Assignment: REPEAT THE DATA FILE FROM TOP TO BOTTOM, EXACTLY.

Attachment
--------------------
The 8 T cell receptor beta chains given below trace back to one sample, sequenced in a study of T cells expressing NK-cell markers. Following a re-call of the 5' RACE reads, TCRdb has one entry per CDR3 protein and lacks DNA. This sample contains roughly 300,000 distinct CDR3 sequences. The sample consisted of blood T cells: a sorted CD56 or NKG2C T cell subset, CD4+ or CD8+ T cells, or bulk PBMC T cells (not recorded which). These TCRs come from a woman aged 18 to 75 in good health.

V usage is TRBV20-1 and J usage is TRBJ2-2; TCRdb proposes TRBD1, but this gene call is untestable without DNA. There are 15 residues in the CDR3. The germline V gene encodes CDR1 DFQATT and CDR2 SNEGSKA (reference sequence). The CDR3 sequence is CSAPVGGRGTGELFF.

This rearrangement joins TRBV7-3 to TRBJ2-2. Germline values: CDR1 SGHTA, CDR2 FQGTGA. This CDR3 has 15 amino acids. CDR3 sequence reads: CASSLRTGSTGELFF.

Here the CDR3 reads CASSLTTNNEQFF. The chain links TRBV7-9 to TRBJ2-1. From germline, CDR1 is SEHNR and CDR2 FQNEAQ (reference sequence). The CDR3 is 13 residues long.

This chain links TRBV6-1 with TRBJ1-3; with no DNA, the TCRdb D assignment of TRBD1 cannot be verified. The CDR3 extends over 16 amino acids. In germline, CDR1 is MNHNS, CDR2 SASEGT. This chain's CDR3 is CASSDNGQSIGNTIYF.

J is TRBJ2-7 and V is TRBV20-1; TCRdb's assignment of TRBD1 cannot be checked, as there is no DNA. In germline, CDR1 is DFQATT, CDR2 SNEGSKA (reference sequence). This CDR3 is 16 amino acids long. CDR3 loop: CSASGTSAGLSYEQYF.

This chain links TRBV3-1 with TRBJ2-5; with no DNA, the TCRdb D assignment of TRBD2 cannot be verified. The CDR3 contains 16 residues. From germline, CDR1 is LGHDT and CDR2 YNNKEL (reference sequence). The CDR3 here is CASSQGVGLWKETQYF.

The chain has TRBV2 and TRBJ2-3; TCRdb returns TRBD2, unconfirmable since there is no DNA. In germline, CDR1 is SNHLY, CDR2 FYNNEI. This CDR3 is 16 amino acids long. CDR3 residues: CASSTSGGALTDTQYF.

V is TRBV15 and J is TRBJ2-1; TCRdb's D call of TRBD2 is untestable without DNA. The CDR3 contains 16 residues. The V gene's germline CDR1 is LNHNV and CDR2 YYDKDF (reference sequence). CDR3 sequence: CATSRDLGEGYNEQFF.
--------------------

The 8 T cell receptor beta chains given below trace back to one sample, sequenced in a study of T cells expressing NK-cell markers. Following a re-call of the 5' RACE reads, TCRdb has one entry per CDR3 protein and lacks DNA. This sample contains roughly 300,000 distinct CDR3 sequences. The sample consisted of blood T cells: a sorted CD56 or NKG2C T cell subset, CD4+ or CD8+ T cells, or bulk PBMC T cells (not recorded which). These TCRs come from a woman aged 18 to 75 in good health.

V usage is TRBV20-1 and J usage is TRBJ2-2; TCRdb proposes TRBD1, but this gene call is untestable without DNA. There are 15 residues in the CDR3. The germline V gene encodes CDR1 DFQATT and CDR2 SNEGSKA (reference sequence). The CDR3 sequence is CSAPVGGRGTGELFF.

This rearrangement joins TRBV7-3 to TRBJ2-2. Germline values: CDR1 SGHTA, CDR2 FQGTGA. This CDR3 has 15 amino acids. CDR3 sequence reads: CASSLRTGSTGELFF.

Here the CDR3 reads CASSLTTNNEQFF. The chain links TRBV7-9 to TRBJ2-1. From germline, CDR1 is SEHNR and CDR2 FQNEAQ (reference sequence). The CDR3 is 13 residues long.

This chain links TRBV6-1 with TRBJ1-3; with no DNA, the TCRdb D assignment of TRBD1 cannot be verified. The CDR3 extends over 16 amino acids. In germline, CDR1 is MNHNS, CDR2 SASEGT. This chain's CDR3 is CASSDNGQSIGNTIYF.

J is TRBJ2-7 and V is TRBV20-1; TCRdb's assignment of TRBD1 cannot be checked, as there is no DNA. In germline, CDR1 is DFQATT, CDR2 SNEGSKA (reference sequence). This CDR3 is 16 amino acids long. CDR3 loop: CSASGTSAGLSYEQYF.

This chain links TRBV3-1 with TRBJ2-5; with no DNA, the TCRdb D assignment of TRBD2 cannot be verified. The CDR3 contains 16 residues. From germline, CDR1 is LGHDT and CDR2 YNNKEL (reference sequence). The CDR3 here is CASSQGVGLWKETQYF.

The chain has TRBV2 and TRBJ2-3; TCRdb returns TRBD2, unconfirmable since there is no DNA. In germline, CDR1 is SNHLY, CDR2 FYNNEI. This CDR3 is 16 amino acids long. CDR3 residues: CASSTSGGALTDTQYF.

V is TRBV15 and J is TRBJ2-1; TCRdb's D call of TRBD2 is untestable without DNA. The CDR3 contains 16 residues. The V gene's germline CDR1 is LNHNV and CDR2 YYDKDF (reference sequence). CDR3 sequence: CATSRDLGEGYNEQFF.